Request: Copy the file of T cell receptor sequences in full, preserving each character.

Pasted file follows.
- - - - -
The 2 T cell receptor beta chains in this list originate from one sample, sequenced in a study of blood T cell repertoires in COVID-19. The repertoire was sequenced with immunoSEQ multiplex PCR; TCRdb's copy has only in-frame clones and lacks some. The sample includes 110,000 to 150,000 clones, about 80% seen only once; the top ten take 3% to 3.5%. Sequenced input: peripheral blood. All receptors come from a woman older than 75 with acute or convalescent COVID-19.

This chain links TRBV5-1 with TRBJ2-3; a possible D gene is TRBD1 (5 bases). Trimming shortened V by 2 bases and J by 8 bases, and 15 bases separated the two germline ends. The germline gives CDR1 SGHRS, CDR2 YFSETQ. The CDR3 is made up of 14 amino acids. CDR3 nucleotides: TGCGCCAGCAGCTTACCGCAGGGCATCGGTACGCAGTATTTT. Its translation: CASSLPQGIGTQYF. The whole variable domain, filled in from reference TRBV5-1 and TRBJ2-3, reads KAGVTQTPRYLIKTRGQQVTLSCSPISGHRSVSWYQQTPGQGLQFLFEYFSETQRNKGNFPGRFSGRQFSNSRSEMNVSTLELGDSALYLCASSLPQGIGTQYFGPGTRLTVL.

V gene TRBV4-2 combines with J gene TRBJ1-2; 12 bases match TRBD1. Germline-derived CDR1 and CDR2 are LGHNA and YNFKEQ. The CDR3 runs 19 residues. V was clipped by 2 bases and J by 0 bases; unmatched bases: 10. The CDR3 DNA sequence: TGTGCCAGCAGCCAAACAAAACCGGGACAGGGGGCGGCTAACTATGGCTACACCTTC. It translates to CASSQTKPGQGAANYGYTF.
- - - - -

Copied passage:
The 2 T cell receptor beta chains in this list originate from one sample, sequenced in a study of blood T cell repertoires in COVID-19. The repertoire was sequenced with immunoSEQ multiplex PCR; TCRdb's copy has only in-frame clones and lacks some. The sample includes 110,000 to 150,000 clones, about 80% seen only once; the top ten take 3% to 3.5%. Sequenced input: peripheral blood. All receptors come from a woman older than 75 with acute or convalescent COVID-19.

This chain links TRBV5-1 with TRBJ2-3; a possible D gene is TRBD1 (5 bases). Trimming shortened V by 2 bases and J by 8 bases, and 15 bases separated the two germline ends. The germline gives CDR1 SGHRS, CDR2 YFSETQ. The CDR3 is made up of 14 amino acids. CDR3 nucleotides: TGCGCCAGCAGCTTACCGCAGGGCATCGGTACGCAGTATTTT. Its translation: CASSLPQGIGTQYF. The whole variable domain, filled in from reference TRBV5-1 and TRBJ2-3, reads KAGVTQTPRYLIKTRGQQVTLSCSPISGHRSVSWYQQTPGQGLQFLFEYFSETQRNKGNFPGRFSGRQFSNSRSEMNVSTLELGDSALYLCASSLPQGIGTQYFGPGTRLTVL.

V gene TRBV4-2 combines with J gene TRBJ1-2; 12 bases match TRBD1. Germline-derived CDR1 and CDR2 are LGHNA and YNFKEQ. The CDR3 runs 19 residues. V was clipped by 2 bases and J by 0 bases; unmatched bases: 10. The CDR3 DNA sequence: TGTGCCAGCAGCCAAACAAAACCGGGACAGGGGGCGGCTAACTATGGCTACACCTTC. It translates to CASSQTKPGQGAANYGYTF.